Portishead Last Night at The Shrine Auditorium

Oct. 18, 2011
The Shrine Auditorium

Although Geoff Barrow has claimed in interviews that Portishead generally doesn't enjoy playing live, their performance last night at the Shrine Auditorium sure proved otherwise. The trip-hop pioneers did an outstanding job at capturing the melodic, dark and hypnotic feel of their records, and bringing them to life. Frontwoman Beth Gibbons, production mastermind Geoff Barrow, and guitarist Adrian Utley gave a mind-blowing performance that left us speechless, other than just saying “wow.” The U.K. natives had an extra guitarist and Radiohead's second drummer, Clive Deamer, playing with the group, to add to their phenomenal performance. (Apparently, Clive is Portishead's drummer and he plays for Radiohead sometimes.)


Opening with the song “Silence” off of the album Third, the crowd did
exactly that. The very loud crowd in the auditorium went silent, completely entranced by Gibbons' enchanting vocals. Utley's
dreamy guitar riffs blended with the incredible combination of Barrow
and Deamer on the drums made for one hell of an opener. As the set
continued, the auditorium remained quiet and in awe. At one point during the song “Glory Box,” Utley
played his guitar with a violin bow, which caused the crowed to let out hair-raisingĀ  cheer. Although there wasn't much in the way of movement on
stage, each song was packed with a tremendous amount of energy and
passion. The set's dark feel and psychedelic visuals made you feel like you weren't in
Los Angeles anymore.

Gibbons' singing was hypnotizing, especially on “Wandering Star”–perfect for the stripped down version they performed, which featured
Barrow on the bass. It led to the extra-gritty live sound of “Machine Gun,” and that song's fast-paced beats then led perfectly into the most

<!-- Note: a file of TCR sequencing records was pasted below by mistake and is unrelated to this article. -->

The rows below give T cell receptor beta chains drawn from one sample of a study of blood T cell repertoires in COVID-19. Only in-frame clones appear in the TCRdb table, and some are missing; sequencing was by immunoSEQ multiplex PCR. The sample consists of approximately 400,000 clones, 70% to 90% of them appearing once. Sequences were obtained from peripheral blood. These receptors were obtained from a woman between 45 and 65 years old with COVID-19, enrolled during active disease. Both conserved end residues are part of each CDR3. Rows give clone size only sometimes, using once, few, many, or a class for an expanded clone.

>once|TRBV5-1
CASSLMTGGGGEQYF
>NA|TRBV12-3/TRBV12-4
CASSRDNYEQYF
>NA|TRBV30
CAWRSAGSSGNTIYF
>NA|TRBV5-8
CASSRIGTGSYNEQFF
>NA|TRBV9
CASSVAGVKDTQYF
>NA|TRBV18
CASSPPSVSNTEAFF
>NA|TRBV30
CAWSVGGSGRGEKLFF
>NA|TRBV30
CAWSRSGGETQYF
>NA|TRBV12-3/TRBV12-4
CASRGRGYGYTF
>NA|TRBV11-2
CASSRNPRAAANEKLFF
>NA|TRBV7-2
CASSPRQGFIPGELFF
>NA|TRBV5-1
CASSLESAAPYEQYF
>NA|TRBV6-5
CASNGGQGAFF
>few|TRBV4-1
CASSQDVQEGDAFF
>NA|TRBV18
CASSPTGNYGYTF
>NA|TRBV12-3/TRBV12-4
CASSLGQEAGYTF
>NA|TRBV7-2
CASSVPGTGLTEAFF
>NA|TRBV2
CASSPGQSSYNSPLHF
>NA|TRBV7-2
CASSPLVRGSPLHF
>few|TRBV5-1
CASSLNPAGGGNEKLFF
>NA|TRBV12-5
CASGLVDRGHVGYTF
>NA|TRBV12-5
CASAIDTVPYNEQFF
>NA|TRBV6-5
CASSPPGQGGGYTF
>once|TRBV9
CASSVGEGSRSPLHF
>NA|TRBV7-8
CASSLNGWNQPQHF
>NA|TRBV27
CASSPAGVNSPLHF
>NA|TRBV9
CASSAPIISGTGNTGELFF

aggressive song of the night, “Over,” which included Gibbons screaming
into the microphone.

After all
of the aggression had been let out, the beautifully haunting sounds of
“Glory Box” slowed down the night again, showcasing Gibbons jazzy, Billy
Holiday-esque voice. Although these were great moments throughout the
set, let's not fail to acknowledge Gibbons intimate moment with the crowd
(which may take the cake for being the best part of the set). Even
though she hardly said a word to the audience and hid behind her hair
through out most of the set, while the band jammed out the end of
“Roads,” Gibbons jumped off of the stage, walked into the crowd and
started giving hugs to the fans. It was a great way to end an
outstanding show.

Although the set started 45 minutes late, Portishead put
on an unforgettable show that made up for their lack of punctuality. Not
having toured in over 10 years, the band looked and sounded better than
ever. Although I didn't get the chance to see their Coachella
performance back in 2008, last night's performance was phenomenal and so
much better than I thought it would be.

Critic's Bias: Last October I met Geoff Barrow at the Troubadour in
L.A after seeing him perform with his other band, Beak. He told me that there would be a Portishead tour to come, but that
he didn't know when. He is an awesome (and truthful) dude!

The Crowd: Everyone was wearing lots and lots of black!

Overheard in the crowd: “I wonder how Beth Gibbons feels while
performing on stage knowing that everyone in the crowd has had sex at
least once to her music.”

Random Notebook Dump: Right after thinking that the night was going
to be pretty mellow considering how entranced the crowd was with
Portishead's performance, I watched a really tiny girl
chug what looked to be whiskey and immediately pass out. Too



Nylon Smile


The Rip

Sour Times

Magic Doors

Wandering Star

Machine Gun


Glory Box

Chase the Tear





We Carry On

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